This year's Google-branded Android phones will not use the "Nexus" name, Android Central understands, indicating a hard break from the past six years of flagship devices for the company. The widely expected HTC-built handsets — referred to as "Nexus" phones in recent online leaks — will instead come to market under a different brand name, according to several people familiar with Google's plans.
The move would seem to draw a line under the long-running Nexus series, which began with the HTC-made Nexus One back in December 2009 and continued to the Nexus 6P and 5X in 2015. Throughout the life of the Nexus program, Google has partnered with the likes of Samsung, LG, HTC and Huawei to sell both phones and tablets showcasing its latest software. By contrast, these new phones are expected to put the "Google" brand front and center, eschewing the HTC name altogether. We have no specific info on which name will be used instead of Nexus, however.
AC understands that this year's Google phones will feature additional software and a tweaked interface atop "vanilla" Android. This will notably differentiate the new models in terms of software experience from previous years' Nexus phones, which featured a relatively barebones Android experience — and this goes hand-in-hand with the decision to not use the "Nexus" name for the phones. And as we look back at the progression of Nexus phones, this was inevitable — Google has kept adding closed-source apps, services and features to the Nexus line, moving away from the initial idea of what "Nexus" really meant starting as early as the Nexus S 4G.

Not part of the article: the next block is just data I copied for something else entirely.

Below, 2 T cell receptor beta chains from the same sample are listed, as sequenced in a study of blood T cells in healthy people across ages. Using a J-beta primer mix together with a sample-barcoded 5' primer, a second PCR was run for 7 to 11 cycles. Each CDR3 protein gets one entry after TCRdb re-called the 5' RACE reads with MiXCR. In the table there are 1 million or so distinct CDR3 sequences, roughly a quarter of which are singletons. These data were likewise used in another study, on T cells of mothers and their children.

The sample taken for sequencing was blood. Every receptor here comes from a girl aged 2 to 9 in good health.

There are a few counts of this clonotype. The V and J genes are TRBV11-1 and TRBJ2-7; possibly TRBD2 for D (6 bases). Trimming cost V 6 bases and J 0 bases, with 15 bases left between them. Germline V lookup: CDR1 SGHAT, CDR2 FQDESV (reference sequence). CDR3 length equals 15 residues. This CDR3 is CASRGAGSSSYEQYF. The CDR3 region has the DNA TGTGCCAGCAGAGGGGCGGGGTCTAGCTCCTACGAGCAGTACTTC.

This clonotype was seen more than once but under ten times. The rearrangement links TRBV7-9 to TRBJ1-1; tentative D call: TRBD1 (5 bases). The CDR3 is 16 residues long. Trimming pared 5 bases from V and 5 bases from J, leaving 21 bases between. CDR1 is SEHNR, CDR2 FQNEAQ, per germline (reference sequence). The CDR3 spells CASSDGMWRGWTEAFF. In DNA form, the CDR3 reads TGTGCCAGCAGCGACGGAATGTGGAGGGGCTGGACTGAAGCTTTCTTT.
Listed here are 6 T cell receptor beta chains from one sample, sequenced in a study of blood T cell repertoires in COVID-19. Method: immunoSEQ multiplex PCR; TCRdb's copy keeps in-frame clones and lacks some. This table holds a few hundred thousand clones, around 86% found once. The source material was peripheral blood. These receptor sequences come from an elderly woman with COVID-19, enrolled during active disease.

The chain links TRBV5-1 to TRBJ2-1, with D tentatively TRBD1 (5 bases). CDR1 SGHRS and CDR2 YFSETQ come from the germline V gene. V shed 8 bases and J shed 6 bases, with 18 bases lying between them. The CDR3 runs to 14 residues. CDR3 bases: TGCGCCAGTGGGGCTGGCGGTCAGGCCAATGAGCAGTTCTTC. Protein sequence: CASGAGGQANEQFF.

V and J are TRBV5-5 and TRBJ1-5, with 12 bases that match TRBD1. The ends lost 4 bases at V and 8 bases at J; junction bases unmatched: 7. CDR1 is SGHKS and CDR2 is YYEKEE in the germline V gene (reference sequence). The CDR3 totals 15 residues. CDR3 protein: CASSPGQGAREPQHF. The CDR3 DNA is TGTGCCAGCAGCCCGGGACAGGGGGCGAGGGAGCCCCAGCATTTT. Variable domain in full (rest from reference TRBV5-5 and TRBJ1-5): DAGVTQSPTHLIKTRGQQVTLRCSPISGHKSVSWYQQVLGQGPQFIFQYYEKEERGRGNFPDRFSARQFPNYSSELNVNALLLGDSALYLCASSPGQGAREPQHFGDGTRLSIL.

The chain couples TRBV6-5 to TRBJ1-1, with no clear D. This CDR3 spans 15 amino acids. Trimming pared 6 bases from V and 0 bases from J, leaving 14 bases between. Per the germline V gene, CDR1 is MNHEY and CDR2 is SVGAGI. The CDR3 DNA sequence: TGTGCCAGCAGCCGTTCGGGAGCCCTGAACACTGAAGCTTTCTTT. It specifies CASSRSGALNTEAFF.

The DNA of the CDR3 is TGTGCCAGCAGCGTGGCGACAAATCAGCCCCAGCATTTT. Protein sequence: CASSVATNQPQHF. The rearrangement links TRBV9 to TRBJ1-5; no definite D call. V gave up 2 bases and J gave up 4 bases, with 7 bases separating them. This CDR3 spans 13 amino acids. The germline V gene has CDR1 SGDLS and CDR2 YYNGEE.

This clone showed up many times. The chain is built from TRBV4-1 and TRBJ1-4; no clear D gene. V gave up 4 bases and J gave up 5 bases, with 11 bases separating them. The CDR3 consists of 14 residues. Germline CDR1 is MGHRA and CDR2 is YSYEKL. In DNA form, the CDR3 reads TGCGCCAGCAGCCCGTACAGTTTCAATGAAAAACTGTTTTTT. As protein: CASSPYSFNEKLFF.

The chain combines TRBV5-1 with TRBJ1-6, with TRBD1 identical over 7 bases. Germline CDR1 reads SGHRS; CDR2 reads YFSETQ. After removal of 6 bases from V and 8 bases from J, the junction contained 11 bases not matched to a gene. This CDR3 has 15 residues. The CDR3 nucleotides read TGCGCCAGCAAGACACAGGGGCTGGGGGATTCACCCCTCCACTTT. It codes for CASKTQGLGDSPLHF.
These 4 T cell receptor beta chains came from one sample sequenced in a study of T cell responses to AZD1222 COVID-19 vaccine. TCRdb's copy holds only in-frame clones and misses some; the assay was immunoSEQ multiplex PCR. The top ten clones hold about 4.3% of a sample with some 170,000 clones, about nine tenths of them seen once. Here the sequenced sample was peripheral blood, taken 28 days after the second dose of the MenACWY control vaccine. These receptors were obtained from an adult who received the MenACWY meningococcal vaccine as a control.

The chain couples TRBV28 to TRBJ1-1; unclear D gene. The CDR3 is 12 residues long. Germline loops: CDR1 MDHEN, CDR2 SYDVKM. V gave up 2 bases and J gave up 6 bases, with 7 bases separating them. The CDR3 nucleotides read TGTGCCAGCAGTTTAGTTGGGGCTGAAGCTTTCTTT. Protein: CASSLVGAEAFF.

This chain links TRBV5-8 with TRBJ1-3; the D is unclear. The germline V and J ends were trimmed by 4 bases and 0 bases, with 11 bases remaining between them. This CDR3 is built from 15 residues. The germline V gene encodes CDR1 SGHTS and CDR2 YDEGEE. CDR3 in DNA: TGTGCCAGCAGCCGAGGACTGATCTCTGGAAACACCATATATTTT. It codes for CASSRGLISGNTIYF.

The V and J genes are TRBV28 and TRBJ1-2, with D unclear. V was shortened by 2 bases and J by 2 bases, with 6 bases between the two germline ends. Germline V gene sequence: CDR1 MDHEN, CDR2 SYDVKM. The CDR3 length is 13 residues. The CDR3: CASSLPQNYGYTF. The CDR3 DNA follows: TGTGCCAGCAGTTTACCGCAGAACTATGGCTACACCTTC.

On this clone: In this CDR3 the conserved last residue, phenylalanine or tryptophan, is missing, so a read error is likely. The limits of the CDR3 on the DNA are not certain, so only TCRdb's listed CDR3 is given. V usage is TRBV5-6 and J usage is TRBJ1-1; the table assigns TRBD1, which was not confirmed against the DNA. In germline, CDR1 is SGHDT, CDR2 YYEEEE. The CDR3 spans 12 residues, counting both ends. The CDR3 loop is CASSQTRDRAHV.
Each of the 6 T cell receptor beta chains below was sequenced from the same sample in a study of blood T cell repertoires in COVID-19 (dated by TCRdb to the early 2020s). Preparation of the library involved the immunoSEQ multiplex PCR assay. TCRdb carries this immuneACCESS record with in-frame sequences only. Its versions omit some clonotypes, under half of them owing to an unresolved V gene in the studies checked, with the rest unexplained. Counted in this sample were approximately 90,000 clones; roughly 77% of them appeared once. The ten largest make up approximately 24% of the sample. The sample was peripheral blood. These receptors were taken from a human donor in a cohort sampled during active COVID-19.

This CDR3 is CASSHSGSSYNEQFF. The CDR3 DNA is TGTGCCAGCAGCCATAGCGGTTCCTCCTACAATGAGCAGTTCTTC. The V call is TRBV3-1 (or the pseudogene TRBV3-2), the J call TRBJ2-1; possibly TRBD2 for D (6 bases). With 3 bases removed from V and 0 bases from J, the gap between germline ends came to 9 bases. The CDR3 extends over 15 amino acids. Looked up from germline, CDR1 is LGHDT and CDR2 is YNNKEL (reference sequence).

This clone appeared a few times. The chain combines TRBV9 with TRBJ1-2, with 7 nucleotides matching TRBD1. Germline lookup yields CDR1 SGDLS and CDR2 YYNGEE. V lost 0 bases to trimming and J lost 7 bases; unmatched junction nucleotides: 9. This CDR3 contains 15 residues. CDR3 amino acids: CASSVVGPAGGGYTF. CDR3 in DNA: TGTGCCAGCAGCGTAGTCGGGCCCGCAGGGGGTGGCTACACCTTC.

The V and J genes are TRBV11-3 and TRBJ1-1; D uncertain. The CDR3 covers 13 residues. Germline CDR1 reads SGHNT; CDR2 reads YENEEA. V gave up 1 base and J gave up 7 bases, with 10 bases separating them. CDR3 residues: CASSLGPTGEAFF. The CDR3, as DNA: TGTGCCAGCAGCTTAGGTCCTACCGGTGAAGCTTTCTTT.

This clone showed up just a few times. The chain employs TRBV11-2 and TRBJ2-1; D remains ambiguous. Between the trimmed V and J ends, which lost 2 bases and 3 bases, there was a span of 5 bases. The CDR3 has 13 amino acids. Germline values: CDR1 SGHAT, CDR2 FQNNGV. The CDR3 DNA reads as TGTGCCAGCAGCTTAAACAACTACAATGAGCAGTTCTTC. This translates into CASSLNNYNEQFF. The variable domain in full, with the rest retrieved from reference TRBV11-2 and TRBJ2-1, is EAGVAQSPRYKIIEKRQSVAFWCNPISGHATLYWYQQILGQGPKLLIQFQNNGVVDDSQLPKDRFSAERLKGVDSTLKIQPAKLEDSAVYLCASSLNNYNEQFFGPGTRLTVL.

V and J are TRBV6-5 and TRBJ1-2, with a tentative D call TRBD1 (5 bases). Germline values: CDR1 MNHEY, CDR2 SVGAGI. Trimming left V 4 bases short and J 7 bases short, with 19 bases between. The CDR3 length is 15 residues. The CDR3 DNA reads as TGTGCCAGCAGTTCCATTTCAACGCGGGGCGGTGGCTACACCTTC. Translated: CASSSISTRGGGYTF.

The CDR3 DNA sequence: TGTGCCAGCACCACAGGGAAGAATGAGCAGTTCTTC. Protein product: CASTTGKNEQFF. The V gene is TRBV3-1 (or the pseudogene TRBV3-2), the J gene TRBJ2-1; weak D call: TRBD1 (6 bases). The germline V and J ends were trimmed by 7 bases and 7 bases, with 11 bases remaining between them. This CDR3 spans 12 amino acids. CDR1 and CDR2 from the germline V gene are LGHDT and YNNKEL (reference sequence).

These revelations are broadly in line with what's been shown in recent leaks from Evan Blass and Android Police, which have published images of a new button layout, color scheme and Settings app that are far removed from what we see on Nougat on the Nexus 6P and 5X today.
While we don't know for certain that "Nexus" is completely dead, the fact that these phones are expected to release in the fall window traditionally occupied by Nexus devices strongly suggests that Google's strategy for its own Android handsets has undergone a significant shift — not just in name but in software and experience. And it would also fit with remarks from Google CEO Sundar Pichai at the Code Conference back in June, indicating that the company would become become "more opinionated about the design of the phones."
As for Google's plans beyond smartphones, we haven't heard anything about any Google-branded Android tablet plans, though one source was able to corroborate AP's report that Google will release two own-branded Android Wear smartwatches later this year.
As we approach fall and the first Android Nougat maintenance release, it's likely we'll witness the biggest change in Google Android phones in the past half-decade. How it plays out could change our perception of Google's entire hardware strategy.
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Andrew was an Executive Editor, U.S. at Android Central between 2012 and 2020.